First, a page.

Each weighing down
Lanky and foreboding

® All rights reserved by C, the original author. Please do not copy or reproduce in whole or part. Thank you.

Adenomyosis, Chronic Illness, Endometriosis, Health, Life, My Story, The Future, The Present

I Don’t Know How To Begin

Basically, I’m disappointed.  I’m not sure what annoys me more right now – my body, my state of mind about this subject, or just the universe in general.

I had excision surgery for my Endometriosis pretty much bang on 18 months ago.  I had a fantastic Specialist who still takes care of me now, and I would trust them with my life.  They always have my best interests at heart, and have worked so hard to get me well.  So I’m definitely not annoyed with them or their care, because it has been exemplary all the way.

Since that surgery 18 months ago, I have been more well from an Endometriosis point of view than I had ever been before.  In fact, since that surgery I have probably felt the healthiest from a Gynae perspective than I have for… um, about 8 years?  Yes, that surgery and the after care really did make all the difference for me.  Granted, I have been using medical management as well since the surgery, and that has taken a bit of experimentation to get right, but still having excision surgery has been one of the best things for my health.

Over the last 2 months though, all of my hormonal symptoms that are related to my Endometriosis / Adenomyosis have gradually come flooding back.  The pain, increased bleeding, nausea, fatigue, bloating (also known as Endo Belly), acne etc – it’s all coming back to haunt me.

I don’t know how to feel about this to be honest.  I feel a bit like I’ve been cheated by the Universe, because I felt so well that I had this tiny hope in my heart that maybe I would have many wonderful pain and symptom free years ahead of me.  But sadly, that hasn’t turned out to be the case.  I did have a pretty awesome past 18 months though, so at least I have the memory of that to hold on to.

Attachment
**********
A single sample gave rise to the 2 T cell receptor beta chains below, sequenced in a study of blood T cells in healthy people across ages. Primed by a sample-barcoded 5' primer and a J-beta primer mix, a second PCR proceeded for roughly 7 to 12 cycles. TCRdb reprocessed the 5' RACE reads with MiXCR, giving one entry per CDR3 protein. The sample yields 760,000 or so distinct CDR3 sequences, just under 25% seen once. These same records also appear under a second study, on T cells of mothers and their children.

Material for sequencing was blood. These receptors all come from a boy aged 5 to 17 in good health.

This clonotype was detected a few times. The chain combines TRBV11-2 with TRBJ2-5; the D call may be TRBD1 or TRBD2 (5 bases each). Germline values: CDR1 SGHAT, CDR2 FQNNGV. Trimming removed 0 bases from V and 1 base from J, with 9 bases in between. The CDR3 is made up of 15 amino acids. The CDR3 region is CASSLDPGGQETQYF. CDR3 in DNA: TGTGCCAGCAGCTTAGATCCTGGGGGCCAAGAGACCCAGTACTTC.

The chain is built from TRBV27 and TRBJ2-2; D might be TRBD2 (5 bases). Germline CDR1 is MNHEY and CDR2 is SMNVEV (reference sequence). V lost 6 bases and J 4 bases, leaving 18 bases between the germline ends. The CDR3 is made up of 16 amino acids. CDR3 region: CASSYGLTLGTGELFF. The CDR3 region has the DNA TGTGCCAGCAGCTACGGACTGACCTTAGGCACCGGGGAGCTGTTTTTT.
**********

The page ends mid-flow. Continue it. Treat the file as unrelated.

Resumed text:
I have truly appreciated every moment of good Gynae health that I’ve had over the past 18 months, especially since it has taken so long to finally find relief.  But to have it all suddenly swept out from under my feet again is, understandably, difficult to process.   To have to go back to my Specialist and say ‘what now?’ was heartbreaking in a way, because the thought of having to start all over again and trial new treatments is quite daunting for me.

It’s not as if I don’t have enough defective body parts that I’m currently trying to manage and deal with, without having my pelvis thrown in on top of the pile once again.

For now, I have started a medication that will switch my hormones off altogether, just to give me a break from it all.  It’s early days with that, so it’s just settling in and hopefully it won’t disagree with my body too much.

That’s only a short term thing though, so it’s what we do after that which is going to count the most.  There’s the potential I could go back on my old meds that worked well until recently, and see whether my body is happy to stay under their spell once I’ve had a kind of ‘hormone reset’ with this short term medication I’ve just started.

If that doesn’t work, then who knows?

My Specialist has said they’re not ruling out the possibility that I may need further surgery at some point, but I’m trying not to think about that too much at the moment.  It’s not that I can’t handle surgery and the recovery required (because I know that I can), it’s more the mental side of having to put my broken body through yet another surgery.  Knowing me, if I do have another surgery then I’ll be thinking ‘how long am I going to feel well for this time around?’, but of course that’s a question that no one knows the answer to.

At the end of the day, I just have to take things one step at a time and live in the moment as much as I can.  But some days, it’s just really really hard to persevere.

There are times when I feel like as soon as I ‘fix’ one thing and get it under some semblance of control, another symptom pop up or another body system starts showing signs of wear and tear.  Often it’s like a challenge to see how long you can manage something before it starts to flare up again, and requires modifications to treatment, or in some cases totally new treatments altogether.

Honestly, I’m not really sure why I’m here today.  I just need to spill something out of my brain so that hopefully it throbs less inside my skull.

If you’ve made it to here, then thanks for listening.

C xx